Special Issue "PICs for Optical Interconnects"

A special issue of Applied Sciences (ISSN 2076-3417). This special issue belongs to the section "Optics and Lasers".

Deadline for manuscript submissions: closed (10 October 2019).

Special Issue Editors

Dr. Christos (Chris) Vagionas
E-Mail Website
Guest Editor
Department of Informatics, Aristotle University of Thessaloniki, Thessaloniki 54453, Greece
Interests: optical interconnects; integrated photonics; integrated photonic meshes; optical memories; 5G networks
Special Issues and Collections in MDPI journals
Dr. Theoni Alexoudi
E-Mail
Guest Editor
Aristotle University of Thessaloniki, Greece
Interests: optical interconnects; integrated photonics; optical memories

Special Issue Information

Dear Colleagues,

At the dawn of the Zettabyte era, the increasing demand for high-bandwidth Internet applications and cloud-based solutions have been driving an immense network traffic explosion, stimulating the rise of hyperscale data centers. Currently, the portion of traffic residing within the data center network exceeds 75% of its overall traffic-load, which in turn is expected to quadruple by 2021, constantly pushing for more efficient interconnect solutions. Towards addressing the vast network scaling, photonic integration has been heralded as the key enabling technology with its growing maturity achieving a doubling of the optical linerate on an annual basis. Currently, the adoption of 400Gb/s is ramping up, while latest worldwide research efforts are unravelling application-specific Photonic Integrated Chips (PICs) with unparalleled performance in terms of bandwidth, power-efficiency and cost-expenses at all levels of the hierarchy, starting from rack-to-rack, board-to-board and chip-to-chip, deploying a wealth of photonic integration platforms, spanning from electro-optic boards, silicon photonics, III-V materials, as well as novel materials.

The main purpose of this Special Issue is to cover all topics of latest research and developments in the field of “PICs for Optical Interconnects”. This will be an open call for papers and we are seeking research contributions in the following areas:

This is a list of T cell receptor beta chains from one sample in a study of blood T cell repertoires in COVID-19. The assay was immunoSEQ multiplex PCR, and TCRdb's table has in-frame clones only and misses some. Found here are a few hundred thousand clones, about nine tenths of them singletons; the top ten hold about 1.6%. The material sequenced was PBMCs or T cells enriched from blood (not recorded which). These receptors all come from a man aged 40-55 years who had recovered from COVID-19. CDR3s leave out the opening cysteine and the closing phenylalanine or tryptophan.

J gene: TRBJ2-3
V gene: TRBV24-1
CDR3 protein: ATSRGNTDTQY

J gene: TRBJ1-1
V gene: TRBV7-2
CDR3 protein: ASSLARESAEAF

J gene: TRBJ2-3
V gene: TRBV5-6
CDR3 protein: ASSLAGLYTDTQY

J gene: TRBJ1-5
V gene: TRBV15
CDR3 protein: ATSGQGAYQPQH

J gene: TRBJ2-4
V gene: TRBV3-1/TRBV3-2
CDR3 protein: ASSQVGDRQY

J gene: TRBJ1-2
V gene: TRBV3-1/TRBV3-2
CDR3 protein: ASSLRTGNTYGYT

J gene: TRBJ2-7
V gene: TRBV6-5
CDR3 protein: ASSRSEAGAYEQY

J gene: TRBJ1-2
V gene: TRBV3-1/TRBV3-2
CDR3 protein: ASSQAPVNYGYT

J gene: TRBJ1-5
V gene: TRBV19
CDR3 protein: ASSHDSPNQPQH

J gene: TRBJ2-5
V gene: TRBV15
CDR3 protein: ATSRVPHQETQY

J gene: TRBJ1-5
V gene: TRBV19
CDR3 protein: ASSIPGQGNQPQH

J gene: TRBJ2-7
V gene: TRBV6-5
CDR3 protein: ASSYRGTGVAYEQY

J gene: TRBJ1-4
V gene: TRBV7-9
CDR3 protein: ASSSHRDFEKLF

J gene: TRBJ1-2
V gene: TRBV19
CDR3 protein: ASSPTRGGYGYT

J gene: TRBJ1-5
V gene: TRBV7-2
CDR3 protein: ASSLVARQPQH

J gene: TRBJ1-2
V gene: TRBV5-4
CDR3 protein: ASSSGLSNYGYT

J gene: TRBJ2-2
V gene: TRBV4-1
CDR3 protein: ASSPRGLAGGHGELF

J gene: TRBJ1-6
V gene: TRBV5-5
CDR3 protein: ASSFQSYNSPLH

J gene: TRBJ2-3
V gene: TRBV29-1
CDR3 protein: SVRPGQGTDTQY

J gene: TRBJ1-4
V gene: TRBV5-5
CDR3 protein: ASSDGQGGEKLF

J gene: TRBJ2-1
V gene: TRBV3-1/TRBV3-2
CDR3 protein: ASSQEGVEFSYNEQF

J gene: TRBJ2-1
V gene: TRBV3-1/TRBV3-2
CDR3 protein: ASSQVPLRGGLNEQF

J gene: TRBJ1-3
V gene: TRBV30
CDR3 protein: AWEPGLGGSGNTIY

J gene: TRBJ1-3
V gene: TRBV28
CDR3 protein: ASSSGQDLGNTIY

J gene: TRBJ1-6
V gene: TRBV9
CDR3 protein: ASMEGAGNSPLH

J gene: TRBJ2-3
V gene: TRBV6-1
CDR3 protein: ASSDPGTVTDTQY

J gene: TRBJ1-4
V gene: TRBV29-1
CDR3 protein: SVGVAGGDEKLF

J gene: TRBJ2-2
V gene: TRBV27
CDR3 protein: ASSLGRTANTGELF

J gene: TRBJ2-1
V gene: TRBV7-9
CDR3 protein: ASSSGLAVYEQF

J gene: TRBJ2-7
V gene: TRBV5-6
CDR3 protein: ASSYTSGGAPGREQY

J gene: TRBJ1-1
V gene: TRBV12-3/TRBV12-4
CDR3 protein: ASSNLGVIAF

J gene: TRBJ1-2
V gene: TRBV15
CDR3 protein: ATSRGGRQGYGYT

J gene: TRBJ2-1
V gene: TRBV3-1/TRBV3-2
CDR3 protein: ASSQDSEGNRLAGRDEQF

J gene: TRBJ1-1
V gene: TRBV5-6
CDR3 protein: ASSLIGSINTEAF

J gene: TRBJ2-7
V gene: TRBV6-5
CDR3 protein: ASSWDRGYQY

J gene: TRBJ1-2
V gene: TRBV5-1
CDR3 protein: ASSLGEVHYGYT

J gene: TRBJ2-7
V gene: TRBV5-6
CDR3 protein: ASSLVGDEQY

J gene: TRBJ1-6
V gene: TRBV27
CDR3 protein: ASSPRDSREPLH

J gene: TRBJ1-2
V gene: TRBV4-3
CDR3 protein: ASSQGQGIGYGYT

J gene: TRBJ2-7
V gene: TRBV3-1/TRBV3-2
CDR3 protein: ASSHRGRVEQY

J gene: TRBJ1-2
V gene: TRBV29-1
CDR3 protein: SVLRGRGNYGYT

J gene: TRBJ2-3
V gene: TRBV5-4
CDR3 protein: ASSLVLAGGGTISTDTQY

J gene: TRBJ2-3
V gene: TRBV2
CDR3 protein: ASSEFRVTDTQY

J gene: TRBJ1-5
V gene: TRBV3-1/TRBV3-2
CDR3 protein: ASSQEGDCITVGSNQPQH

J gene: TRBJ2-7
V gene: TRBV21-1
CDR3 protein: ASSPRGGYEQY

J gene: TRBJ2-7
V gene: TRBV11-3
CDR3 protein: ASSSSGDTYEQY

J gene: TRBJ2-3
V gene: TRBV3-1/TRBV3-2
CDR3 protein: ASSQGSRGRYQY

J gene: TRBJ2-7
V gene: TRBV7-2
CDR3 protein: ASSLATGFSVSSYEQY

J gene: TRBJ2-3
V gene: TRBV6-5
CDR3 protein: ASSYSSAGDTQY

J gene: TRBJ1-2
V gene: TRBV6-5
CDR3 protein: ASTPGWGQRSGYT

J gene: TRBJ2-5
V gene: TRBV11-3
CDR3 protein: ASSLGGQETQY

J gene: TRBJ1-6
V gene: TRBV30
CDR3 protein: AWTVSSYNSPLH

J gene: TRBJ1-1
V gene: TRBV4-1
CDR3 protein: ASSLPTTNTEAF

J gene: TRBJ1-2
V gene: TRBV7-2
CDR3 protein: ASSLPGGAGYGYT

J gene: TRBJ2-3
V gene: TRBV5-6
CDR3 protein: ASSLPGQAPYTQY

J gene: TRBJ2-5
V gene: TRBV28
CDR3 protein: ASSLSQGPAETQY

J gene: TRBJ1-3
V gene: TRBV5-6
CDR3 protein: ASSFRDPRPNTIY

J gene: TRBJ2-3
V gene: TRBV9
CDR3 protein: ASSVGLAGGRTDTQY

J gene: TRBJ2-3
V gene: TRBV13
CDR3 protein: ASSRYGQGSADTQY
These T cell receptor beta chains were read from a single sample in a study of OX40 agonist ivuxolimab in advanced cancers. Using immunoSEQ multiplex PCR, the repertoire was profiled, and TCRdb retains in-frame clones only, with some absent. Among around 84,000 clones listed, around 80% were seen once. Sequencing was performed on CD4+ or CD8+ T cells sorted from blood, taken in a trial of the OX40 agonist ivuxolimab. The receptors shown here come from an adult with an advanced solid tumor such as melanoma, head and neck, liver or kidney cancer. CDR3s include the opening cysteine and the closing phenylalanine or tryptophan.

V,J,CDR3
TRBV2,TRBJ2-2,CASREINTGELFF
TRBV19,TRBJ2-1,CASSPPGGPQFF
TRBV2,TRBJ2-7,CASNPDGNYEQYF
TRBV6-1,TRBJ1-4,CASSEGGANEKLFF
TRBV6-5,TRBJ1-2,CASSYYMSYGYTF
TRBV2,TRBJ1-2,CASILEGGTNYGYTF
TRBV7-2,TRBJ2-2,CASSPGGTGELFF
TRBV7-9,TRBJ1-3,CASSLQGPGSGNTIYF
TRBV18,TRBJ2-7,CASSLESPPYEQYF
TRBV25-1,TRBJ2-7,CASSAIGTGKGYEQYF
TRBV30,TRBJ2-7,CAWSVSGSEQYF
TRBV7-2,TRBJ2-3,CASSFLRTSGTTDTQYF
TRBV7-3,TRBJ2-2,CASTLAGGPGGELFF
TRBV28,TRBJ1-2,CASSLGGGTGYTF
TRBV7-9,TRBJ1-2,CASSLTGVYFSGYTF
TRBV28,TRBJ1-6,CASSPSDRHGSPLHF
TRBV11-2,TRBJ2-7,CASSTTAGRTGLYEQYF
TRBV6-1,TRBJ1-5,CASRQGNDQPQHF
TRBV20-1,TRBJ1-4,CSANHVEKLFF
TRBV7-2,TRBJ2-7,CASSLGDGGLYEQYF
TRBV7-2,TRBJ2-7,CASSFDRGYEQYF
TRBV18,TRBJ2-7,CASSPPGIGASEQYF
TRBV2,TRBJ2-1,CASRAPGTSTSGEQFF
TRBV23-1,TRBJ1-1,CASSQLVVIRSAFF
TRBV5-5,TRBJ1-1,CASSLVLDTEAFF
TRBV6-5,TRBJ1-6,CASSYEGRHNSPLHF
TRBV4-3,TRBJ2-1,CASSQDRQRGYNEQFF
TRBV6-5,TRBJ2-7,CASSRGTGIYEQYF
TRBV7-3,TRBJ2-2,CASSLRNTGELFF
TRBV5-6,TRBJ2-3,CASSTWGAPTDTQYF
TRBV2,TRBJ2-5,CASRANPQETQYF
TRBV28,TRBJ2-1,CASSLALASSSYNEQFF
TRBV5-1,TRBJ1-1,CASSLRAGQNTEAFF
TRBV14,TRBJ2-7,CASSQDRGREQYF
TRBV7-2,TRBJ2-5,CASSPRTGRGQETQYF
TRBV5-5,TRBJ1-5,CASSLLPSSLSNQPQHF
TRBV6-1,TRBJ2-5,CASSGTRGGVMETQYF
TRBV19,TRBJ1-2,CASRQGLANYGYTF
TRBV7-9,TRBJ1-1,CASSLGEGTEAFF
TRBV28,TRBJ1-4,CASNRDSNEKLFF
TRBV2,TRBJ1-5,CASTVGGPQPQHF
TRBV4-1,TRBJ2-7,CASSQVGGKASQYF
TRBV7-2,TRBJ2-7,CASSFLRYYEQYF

1. Optical interconnect system architectures
  2. Active optical cables and mid-board optics
  3. On-chip and short-reach optical interconnect technologies
  4. Electrical–optical PCB technologies and pluggable optical connectors
  5. 3D integration, assembly and packaging
  6. Large scale photonic switches and routing technologies
  7. Silicon photonic PICs and III-V/Si laser sources
  8. Optical memories and optically-interconnected memories
  9. Photonic crystals, plasmonic devices and novel materials
  10. Neuromorphic photonics

Dr. Christos Vagionas
Dr. Theoni Alexoudi
Guest Editors

Manuscript Submission Information

Manuscripts should be submitted online at www.mdpi.com by registering and logging in to this website. Once you are registered, click here to go to the submission form. Manuscripts can be submitted until the deadline. All papers will be peer-reviewed. Accepted papers will be published continuously in the journal (as soon as accepted) and will be listed together on the special issue website. Research articles, review articles as well as short communications are invited. For planned papers, a title and short abstract (about 100 words) can be sent to the Editorial Office for announcement on this website.